But by this point in the story, Alfred’s and mine, the nice old man isn’t just a nice old man anymore but a new character whose name is Thomas. Thomas, as it turns out, saves Alfred many times in many ways, and shows Alfred the most beautiful leaves the world has ever known.

Thomas, like the leaves he collects, blows through Alfred’s story. He weaves his way through it just like some other leaves I once read about that were called pestilence-stricken multitudes.  These leaves were the kinds of leaves that that were moved by things—wind, nature, and even time. These leaves spiraled, circulated, and traveled great distances before finally settling down somewhere they could be collected. Thomas’s thoughts and words are scattered in just this way throughout Alfred’s story. And Alfred, being who and what he is, listens to them—these scattered thoughts that move like leaves yet do not die, do not become stricken with pestilence, as long as there is someone to bend over, pick them up, twirl them between his fingers, and put them in his pocket.

This is precisely the type of thing that makes Alfred, Thomas, and this story so great.

Because Alfred doesn’t walk away after watching Thomas pick up that leaf. He doesn’t wait for Thomas to leave and then go look at the other leaves and search for a similar one—one that can give Alfred whatever it is that Thomas has that he does not. He doesn’t stand there after Thomas takes off and wonder what is it about a leaf that can make someone smile so. And he doesn’t even hold that memory with him years after, thinking about it, the simplicity of it—picking up a leaf. And yet the mystery of it too. Because, after all, why would someone pick up a leaf? And why that particular leaf? What sort of person picks up a leaf in that way? And what sort of life must that person have, that he can pick up a leaf and smile at it with such simple joy? Is the old man out of his mind or does he know something the rest of the world does not ? Is the old man stupid and simple or is the action? Or is it both?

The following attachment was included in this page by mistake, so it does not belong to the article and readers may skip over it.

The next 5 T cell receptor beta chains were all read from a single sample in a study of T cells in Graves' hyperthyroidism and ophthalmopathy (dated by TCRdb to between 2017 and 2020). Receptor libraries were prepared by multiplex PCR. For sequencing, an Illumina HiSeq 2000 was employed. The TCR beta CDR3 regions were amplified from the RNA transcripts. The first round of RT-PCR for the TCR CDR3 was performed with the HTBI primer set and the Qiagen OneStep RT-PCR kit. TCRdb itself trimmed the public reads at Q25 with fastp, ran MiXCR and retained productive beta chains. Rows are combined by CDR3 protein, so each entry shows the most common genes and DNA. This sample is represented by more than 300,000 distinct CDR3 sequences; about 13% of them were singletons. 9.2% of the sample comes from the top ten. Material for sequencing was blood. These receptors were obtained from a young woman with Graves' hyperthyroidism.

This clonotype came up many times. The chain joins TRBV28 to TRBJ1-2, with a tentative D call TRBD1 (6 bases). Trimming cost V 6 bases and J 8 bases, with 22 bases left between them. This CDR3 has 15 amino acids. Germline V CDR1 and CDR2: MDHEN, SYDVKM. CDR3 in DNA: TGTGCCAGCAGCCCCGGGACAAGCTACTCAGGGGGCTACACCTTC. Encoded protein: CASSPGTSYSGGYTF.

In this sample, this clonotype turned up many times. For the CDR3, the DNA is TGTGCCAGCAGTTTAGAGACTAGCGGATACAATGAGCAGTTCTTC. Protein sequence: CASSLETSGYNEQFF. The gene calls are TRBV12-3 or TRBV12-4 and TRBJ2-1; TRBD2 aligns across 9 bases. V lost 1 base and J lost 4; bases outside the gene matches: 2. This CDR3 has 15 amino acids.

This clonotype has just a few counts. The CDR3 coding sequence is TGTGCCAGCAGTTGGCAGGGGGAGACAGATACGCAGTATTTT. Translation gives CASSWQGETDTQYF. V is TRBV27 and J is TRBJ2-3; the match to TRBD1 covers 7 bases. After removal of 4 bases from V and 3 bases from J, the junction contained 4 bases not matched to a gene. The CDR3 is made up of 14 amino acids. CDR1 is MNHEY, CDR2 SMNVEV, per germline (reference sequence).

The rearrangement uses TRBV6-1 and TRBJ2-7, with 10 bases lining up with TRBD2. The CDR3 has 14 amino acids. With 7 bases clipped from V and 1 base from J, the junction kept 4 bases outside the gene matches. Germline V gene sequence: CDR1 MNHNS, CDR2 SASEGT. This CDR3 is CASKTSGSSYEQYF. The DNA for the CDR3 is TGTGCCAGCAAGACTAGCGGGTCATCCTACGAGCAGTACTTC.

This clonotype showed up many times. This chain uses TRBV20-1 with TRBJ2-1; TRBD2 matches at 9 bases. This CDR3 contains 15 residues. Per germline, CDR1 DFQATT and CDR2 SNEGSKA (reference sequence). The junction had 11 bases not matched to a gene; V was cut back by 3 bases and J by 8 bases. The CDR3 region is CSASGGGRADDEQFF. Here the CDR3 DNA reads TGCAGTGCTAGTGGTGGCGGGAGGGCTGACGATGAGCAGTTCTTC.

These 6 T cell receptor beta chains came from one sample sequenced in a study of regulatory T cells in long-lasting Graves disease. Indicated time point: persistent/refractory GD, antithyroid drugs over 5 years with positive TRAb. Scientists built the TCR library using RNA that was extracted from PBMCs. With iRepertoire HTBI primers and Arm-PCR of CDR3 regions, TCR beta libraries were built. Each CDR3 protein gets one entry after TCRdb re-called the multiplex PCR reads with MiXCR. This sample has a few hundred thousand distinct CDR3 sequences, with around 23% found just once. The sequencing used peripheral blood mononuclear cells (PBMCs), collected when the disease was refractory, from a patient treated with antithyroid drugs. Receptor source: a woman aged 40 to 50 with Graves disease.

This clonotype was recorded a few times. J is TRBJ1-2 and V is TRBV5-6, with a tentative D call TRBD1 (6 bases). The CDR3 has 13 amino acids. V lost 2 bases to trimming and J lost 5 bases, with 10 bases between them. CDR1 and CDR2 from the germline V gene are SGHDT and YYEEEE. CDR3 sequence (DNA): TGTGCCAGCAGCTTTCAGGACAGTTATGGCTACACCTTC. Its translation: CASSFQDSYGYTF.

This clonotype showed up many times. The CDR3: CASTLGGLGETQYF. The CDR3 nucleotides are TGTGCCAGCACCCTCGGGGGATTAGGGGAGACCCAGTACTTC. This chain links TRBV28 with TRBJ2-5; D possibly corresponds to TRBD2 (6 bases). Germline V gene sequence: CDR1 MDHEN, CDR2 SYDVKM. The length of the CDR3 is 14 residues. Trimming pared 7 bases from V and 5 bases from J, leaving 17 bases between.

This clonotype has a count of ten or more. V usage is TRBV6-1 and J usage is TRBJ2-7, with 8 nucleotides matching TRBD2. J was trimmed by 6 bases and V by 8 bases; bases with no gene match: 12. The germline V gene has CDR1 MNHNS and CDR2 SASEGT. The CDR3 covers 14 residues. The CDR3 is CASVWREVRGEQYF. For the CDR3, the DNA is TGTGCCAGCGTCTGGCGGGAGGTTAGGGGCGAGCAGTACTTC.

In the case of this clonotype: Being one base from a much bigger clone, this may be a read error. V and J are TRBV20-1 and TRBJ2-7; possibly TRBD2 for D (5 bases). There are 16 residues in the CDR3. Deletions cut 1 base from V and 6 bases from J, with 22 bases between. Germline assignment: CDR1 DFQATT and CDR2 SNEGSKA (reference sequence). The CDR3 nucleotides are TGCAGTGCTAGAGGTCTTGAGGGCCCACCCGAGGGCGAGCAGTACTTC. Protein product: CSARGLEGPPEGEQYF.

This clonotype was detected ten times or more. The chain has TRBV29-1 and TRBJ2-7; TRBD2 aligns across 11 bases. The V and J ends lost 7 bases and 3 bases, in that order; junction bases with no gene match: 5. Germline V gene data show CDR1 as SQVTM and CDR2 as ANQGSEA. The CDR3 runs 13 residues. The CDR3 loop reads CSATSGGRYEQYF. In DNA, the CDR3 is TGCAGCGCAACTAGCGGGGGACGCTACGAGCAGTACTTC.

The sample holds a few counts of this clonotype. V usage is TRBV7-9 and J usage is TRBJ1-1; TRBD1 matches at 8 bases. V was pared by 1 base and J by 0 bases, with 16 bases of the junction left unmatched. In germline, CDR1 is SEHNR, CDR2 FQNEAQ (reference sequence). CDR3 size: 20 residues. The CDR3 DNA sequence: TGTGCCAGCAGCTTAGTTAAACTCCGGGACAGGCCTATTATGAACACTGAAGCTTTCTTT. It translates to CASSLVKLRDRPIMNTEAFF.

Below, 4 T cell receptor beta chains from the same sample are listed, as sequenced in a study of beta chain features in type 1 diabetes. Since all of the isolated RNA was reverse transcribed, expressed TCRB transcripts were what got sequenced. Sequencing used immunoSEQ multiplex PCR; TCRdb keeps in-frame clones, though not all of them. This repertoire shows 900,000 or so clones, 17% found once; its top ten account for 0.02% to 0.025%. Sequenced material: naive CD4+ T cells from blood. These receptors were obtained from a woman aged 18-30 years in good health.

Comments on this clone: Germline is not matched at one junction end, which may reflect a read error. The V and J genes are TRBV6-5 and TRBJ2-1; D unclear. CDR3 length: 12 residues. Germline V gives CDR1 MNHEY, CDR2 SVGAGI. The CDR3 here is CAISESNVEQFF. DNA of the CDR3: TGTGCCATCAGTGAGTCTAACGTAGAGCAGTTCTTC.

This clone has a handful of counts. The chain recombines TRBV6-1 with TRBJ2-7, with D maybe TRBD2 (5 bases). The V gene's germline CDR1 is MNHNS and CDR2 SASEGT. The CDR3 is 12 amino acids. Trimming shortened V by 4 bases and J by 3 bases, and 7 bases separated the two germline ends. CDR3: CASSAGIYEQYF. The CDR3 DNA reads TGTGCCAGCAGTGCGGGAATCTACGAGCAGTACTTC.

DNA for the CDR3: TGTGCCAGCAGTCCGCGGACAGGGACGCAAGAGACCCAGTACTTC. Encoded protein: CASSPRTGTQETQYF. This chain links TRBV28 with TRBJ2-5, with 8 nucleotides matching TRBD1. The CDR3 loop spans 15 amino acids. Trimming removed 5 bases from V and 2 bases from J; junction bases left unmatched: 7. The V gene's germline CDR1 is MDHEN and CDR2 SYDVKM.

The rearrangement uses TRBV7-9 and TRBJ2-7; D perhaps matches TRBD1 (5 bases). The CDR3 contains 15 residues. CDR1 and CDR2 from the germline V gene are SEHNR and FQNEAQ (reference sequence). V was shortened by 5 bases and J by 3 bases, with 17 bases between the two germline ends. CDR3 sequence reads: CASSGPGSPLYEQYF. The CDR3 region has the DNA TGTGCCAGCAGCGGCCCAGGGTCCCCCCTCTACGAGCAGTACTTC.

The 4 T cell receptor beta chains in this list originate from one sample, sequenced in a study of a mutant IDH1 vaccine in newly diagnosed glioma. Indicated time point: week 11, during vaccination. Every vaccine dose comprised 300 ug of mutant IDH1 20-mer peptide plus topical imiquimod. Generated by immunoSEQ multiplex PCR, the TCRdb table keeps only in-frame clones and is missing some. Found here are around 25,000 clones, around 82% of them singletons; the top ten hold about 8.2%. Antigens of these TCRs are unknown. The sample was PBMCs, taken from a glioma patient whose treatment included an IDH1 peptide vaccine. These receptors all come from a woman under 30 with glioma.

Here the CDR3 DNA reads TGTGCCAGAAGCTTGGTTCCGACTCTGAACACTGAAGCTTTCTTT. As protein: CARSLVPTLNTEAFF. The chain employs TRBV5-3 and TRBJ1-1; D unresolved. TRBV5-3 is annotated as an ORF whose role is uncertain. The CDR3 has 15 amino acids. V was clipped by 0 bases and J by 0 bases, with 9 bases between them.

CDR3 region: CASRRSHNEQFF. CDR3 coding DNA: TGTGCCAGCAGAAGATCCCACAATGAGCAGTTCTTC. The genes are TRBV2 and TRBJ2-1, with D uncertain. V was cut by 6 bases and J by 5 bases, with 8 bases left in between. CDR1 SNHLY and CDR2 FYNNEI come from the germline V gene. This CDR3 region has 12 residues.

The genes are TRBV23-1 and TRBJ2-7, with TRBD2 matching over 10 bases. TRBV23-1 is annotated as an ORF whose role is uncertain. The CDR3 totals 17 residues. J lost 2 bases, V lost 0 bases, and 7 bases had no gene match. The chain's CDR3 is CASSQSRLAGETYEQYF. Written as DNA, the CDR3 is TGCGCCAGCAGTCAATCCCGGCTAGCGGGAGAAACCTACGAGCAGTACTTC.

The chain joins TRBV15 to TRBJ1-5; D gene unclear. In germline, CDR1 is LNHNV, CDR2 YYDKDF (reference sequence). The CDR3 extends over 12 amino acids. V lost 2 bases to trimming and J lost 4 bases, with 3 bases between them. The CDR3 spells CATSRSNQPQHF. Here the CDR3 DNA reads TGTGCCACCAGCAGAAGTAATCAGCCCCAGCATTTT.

Alfred does not think these things. That is not the sort of character Alfred is.

Instead, Alfred looks at the old man through his young young eyes and sees the possibilities, which are this:

  1. That the leaf is beautiful.
  2. That the leaf is ugly and the old man is beautiful for seeing the beauty in an ugly thing.
  3. That the leaf and the old man are both ugly, in which case the beauty is in two ugly things finding each other.

After seeing the possibilities Alfred decides to find out what the reality is. And, as it turns out, it isn’t any of the possibilities he came up with.  Yes, the leaf is beautiful (1) but the leaf is also more than that because the leaf is how Alfred and Thomas meet.  The beauty is in two things finding each other (which could be 3) but what types of things is harder to determine. And so you are left wondering what kinds of things just met—two ugly things or two beautiful things?

It’s the moments like this that make this story great. Because they are moments that do not get lost.

This is also how I become a great writer—by writing about great moments and maybe ugly, maybe beautiful characters like Alfred and Thomas. And also leaves.